teller-story: So, there is a discrepancy between the chemical composition and the sensory perception of coffee. Would you say your customers in Vienna like to experiment, given that Vienna is considered a traditional city of coffee?

Oliver Goetz: That has changed a lot over the past few years. Now, a lot more elderly people request fruity coffees. Younger, urban people are willing to experiment and there are clear preferences. But just because someone is young doesn’t mean he’ll like a certain type of coffee. That’s why it’s so important as a roaster to take a step back to ensure the customer gets the coffee which meets his description and which also tastes good when prepared at home, so he’ll come back. And that’s what we’re trying to provide.

teller-story: In other words, you don’t try to push your customer into a certain direction or make him try different flavours.

Oliver Goetz: You need to picture it this way: We have a hawker’s tray full of experience regarding what our customers like. So, we tell them “this is what we’ve got” and they make their choice. Due to our size, our USP is that we can now allow ourselves to offer, e.g., a Liberica. If you have a small production but 40 different types, the coffee grows old on your shelves. That’s not our case since we keep the batches small.

teller-story: People often ask: “Why is the coffee in Viennese coffee houses so bad?” What is your opinion as an expert: Is Vienna more of a city of coffee houses than coffee?

Oliver Goetz: For years, we’ve been saying that the focus in Vienna lies on the architecture instead of the coffee that is being served. But that’s also subject to change. One problem is that staff doesn’t get any training. About 50 percent of a coffee is down to its preparation. With some effort, you can turn mediocre coffee into something acceptable or absolutely spoil a great coffee if you’re not paying attention to it. It requires a lot of care and also cleanliness when handling the machines, which often isn’t the case. So, the preparation is essential.

Vienna is no different from other cities in that the preparation is not good or that there is a lack of know-how and time. It doesn’t take that much time to make a coffee the right way if you’re interested in it. Another problem is that due to a lack of experience bad coffee is perceived as good coffee. Imagine someone visiting the small café round the corner for ten years, where the coffee machine doesn’t get cleaned. That person is used to this specific flavour and when the machine finally does get cleaned, won’t like the taste, will find it unfamiliar. So, we offer our customers education to counteract that.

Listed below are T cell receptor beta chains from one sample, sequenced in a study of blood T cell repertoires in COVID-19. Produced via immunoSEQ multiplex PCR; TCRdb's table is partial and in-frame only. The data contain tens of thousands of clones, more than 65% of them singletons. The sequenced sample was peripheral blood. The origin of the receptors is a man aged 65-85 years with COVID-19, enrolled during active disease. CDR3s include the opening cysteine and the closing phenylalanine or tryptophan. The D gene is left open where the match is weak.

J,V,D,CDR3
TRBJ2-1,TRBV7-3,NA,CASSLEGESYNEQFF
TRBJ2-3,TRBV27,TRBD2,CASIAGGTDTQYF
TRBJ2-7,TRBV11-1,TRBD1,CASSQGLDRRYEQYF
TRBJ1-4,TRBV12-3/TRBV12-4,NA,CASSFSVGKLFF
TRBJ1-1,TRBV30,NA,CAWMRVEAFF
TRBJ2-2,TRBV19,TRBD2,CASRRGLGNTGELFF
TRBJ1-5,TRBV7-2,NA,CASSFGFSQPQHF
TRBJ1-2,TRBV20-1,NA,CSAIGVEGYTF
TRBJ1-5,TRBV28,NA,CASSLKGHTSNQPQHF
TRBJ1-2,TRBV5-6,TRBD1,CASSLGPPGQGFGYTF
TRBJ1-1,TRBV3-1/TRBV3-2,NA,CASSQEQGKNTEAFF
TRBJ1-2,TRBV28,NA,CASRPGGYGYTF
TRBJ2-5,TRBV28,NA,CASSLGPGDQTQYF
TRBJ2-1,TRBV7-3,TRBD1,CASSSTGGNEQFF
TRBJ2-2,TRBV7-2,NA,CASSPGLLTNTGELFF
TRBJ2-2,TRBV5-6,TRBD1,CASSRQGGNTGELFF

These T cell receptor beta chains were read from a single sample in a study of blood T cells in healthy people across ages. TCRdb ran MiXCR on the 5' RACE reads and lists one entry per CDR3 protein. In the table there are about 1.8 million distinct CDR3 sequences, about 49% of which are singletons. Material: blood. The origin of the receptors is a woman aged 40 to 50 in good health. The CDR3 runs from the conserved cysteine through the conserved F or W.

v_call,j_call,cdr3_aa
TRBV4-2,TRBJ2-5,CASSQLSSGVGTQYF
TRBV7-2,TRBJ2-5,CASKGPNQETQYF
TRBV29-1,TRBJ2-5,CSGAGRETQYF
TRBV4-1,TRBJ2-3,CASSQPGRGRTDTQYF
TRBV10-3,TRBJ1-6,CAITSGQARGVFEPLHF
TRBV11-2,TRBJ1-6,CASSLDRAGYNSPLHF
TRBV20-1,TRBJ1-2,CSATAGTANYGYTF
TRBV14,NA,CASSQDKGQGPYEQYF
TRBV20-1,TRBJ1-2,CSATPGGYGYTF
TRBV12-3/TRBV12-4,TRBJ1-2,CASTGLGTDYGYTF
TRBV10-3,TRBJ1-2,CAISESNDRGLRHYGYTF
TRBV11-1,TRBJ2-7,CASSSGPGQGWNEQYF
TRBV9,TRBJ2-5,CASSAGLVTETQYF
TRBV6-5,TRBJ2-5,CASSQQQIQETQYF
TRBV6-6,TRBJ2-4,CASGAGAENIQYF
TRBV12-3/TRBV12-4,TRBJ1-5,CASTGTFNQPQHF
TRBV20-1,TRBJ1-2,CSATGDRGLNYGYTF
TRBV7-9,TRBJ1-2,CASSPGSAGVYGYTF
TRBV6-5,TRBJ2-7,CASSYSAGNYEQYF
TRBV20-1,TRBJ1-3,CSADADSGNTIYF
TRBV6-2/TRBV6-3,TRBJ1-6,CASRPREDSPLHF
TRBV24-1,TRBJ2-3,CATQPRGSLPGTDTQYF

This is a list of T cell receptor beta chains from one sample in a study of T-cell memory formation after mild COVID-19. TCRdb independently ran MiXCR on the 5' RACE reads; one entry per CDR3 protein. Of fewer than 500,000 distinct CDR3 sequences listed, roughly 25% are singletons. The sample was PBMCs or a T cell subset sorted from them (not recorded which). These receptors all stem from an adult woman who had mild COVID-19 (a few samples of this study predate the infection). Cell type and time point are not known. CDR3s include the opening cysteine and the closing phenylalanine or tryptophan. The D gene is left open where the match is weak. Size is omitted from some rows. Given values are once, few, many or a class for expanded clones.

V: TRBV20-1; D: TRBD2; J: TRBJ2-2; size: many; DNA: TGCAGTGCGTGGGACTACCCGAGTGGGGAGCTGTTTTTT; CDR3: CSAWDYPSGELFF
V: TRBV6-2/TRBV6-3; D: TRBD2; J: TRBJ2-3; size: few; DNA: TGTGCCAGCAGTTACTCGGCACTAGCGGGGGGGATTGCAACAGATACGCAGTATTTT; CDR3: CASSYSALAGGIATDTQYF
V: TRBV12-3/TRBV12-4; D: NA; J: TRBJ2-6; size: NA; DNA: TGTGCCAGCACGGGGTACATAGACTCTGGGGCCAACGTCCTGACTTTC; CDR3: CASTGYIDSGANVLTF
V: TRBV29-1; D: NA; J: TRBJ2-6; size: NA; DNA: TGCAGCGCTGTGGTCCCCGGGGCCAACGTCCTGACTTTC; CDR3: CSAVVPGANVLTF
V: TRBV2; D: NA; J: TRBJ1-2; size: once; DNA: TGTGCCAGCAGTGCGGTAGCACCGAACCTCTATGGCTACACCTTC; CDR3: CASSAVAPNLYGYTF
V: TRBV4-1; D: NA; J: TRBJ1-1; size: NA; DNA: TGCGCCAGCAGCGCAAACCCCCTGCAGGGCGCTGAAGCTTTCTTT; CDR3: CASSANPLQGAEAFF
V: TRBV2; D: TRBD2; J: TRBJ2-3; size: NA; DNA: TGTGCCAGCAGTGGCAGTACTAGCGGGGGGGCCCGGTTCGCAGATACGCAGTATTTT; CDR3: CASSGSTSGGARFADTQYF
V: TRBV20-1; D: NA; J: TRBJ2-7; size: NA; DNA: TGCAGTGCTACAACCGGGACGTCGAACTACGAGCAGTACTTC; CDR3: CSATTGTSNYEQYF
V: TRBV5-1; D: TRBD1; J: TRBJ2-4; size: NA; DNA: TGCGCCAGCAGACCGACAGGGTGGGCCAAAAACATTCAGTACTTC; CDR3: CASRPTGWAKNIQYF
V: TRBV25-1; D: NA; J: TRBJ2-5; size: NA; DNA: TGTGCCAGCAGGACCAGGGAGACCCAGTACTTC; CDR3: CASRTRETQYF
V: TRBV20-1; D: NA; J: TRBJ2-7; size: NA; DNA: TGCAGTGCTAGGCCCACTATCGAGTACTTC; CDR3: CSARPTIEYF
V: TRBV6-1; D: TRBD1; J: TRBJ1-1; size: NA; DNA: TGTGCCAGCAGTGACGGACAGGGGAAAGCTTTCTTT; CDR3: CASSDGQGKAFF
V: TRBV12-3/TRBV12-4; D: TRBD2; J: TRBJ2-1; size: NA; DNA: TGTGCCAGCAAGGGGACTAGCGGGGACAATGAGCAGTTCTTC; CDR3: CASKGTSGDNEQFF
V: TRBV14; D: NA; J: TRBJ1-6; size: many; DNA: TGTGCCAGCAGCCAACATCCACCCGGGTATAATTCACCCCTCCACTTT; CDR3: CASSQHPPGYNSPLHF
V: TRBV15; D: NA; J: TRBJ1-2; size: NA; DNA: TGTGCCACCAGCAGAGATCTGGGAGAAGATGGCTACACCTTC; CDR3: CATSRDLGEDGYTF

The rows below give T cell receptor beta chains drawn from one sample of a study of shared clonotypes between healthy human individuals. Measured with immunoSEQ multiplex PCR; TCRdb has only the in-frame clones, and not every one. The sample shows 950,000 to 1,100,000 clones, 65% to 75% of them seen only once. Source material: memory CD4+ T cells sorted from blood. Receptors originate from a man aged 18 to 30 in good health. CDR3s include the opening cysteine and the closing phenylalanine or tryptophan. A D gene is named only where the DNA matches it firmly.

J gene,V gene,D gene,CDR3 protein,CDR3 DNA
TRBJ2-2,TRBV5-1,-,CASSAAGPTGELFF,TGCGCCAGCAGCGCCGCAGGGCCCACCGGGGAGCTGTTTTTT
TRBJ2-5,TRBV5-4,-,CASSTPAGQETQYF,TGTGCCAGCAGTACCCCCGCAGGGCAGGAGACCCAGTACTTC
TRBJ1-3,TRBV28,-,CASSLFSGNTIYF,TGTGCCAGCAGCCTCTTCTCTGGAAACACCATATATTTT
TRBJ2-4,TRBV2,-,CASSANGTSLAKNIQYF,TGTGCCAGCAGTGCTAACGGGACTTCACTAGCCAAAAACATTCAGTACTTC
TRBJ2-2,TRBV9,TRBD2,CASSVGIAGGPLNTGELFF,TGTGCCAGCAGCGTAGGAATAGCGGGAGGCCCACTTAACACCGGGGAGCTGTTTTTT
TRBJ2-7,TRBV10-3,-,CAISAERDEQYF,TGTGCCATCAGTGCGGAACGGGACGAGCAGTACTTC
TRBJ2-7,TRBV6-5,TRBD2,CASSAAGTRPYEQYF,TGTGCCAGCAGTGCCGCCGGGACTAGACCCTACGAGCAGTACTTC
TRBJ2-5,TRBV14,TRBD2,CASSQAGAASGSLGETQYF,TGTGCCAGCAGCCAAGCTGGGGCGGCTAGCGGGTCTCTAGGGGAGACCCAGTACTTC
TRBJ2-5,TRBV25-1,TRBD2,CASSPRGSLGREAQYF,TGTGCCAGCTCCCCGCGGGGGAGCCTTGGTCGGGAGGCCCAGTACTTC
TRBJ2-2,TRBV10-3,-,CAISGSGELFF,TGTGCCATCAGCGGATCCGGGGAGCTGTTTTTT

In general, we have a lot of tourists in Vienna, who spend up to three hours in the must-see coffee houses. The owners think they need to spend as little as possible to maximize the profit, so they end up purchasing coffee which is cheap and doesn’t necessarily taste good. It’s like a dog biting its own tail. However, there are some examples in Vienna and elsewhere, where the coffee culture has changed massively. There are some high level coffee shops in Vienna which counteract this image.

teller-story: Would you say there is a certain aesthetic which is typical for Viennese coffee?

Oliver Goetz: I wouldn’t say there is such a thing as the new Viennese coffee. When you look at modern coffee, you’ll find production aiming to highlight the coffee itself everywhere: Milan, Rome, London, Oslo. The new scene in Vienna is no better than the one in Stockholm. I’m not old enough to know what coffee was like before the third wave, during the first and second wave, the pre-historic ages of the coffee scene, and whether there was something like a common roasting style in Vienna. We’ll never know what coffee truly was like a hundred years ago and, honestly, I don’t want to know. There was no processing, barely any quality control. They merely grew the coffee and shipped it in huge bags. I don’t want to know what the coffee tasted like. Surely, more bitter and straining.